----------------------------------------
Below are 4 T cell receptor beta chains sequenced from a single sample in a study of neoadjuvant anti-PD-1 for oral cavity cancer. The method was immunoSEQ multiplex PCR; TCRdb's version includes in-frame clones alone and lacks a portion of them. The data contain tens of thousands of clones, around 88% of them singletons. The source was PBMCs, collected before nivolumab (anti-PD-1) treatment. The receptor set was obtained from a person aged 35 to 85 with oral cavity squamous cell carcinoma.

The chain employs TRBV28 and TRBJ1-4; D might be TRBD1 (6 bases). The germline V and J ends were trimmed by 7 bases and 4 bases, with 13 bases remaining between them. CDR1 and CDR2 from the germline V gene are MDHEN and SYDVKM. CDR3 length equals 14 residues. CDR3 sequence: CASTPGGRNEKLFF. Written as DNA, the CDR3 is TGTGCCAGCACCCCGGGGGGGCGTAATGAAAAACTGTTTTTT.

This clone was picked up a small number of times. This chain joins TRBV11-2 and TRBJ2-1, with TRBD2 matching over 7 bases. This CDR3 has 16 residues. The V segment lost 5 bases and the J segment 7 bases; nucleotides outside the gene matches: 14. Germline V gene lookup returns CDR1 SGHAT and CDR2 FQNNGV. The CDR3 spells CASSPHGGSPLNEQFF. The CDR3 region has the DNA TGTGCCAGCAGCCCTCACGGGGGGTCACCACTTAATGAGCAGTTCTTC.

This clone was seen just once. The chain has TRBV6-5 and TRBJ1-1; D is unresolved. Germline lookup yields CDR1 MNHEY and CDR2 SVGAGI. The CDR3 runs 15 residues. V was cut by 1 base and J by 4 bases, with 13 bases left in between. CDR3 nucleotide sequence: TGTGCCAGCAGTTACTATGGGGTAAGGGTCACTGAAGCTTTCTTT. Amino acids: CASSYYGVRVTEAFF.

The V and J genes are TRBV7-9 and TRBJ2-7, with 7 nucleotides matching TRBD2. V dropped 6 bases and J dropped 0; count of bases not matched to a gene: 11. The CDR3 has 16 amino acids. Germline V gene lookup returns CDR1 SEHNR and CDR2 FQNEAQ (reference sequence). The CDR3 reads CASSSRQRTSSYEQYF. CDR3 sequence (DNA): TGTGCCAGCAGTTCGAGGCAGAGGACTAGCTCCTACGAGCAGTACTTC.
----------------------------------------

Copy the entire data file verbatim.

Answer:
Below are 4 T cell receptor beta chains sequenced from a single sample in a study of neoadjuvant anti-PD-1 for oral cavity cancer. The method was immunoSEQ multiplex PCR; TCRdb's version includes in-frame clones alone and lacks a portion of them. The data contain tens of thousands of clones, around 88% of them singletons. The source was PBMCs, collected before nivolumab (anti-PD-1) treatment. The receptor set was obtained from a person aged 35 to 85 with oral cavity squamous cell carcinoma.

The chain employs TRBV28 and TRBJ1-4; D might be TRBD1 (6 bases). The germline V and J ends were trimmed by 7 bases and 4 bases, with 13 bases remaining between them. CDR1 and CDR2 from the germline V gene are MDHEN and SYDVKM. CDR3 length equals 14 residues. CDR3 sequence: CASTPGGRNEKLFF. Written as DNA, the CDR3 is TGTGCCAGCACCCCGGGGGGGCGTAATGAAAAACTGTTTTTT.

This clone was picked up a small number of times. This chain joins TRBV11-2 and TRBJ2-1, with TRBD2 matching over 7 bases. This CDR3 has 16 residues. The V segment lost 5 bases and the J segment 7 bases; nucleotides outside the gene matches: 14. Germline V gene lookup returns CDR1 SGHAT and CDR2 FQNNGV. The CDR3 spells CASSPHGGSPLNEQFF. The CDR3 region has the DNA TGTGCCAGCAGCCCTCACGGGGGGTCACCACTTAATGAGCAGTTCTTC.

This clone was seen just once. The chain has TRBV6-5 and TRBJ1-1; D is unresolved. Germline lookup yields CDR1 MNHEY and CDR2 SVGAGI. The CDR3 runs 15 residues. V was cut by 1 base and J by 4 bases, with 13 bases left in between. CDR3 nucleotide sequence: TGTGCCAGCAGTTACTATGGGGTAAGGGTCACTGAAGCTTTCTTT. Amino acids: CASSYYGVRVTEAFF.

The V and J genes are TRBV7-9 and TRBJ2-7, with 7 nucleotides matching TRBD2. V dropped 6 bases and J dropped 0; count of bases not matched to a gene: 11. The CDR3 has 16 amino acids. Germline V gene lookup returns CDR1 SEHNR and CDR2 FQNEAQ (reference sequence). The CDR3 reads CASSSRQRTSSYEQYF. CDR3 sequence (DNA): TGTGCCAGCAGTTCGAGGCAGAGGACTAGCTCCTACGAGCAGTACTTC.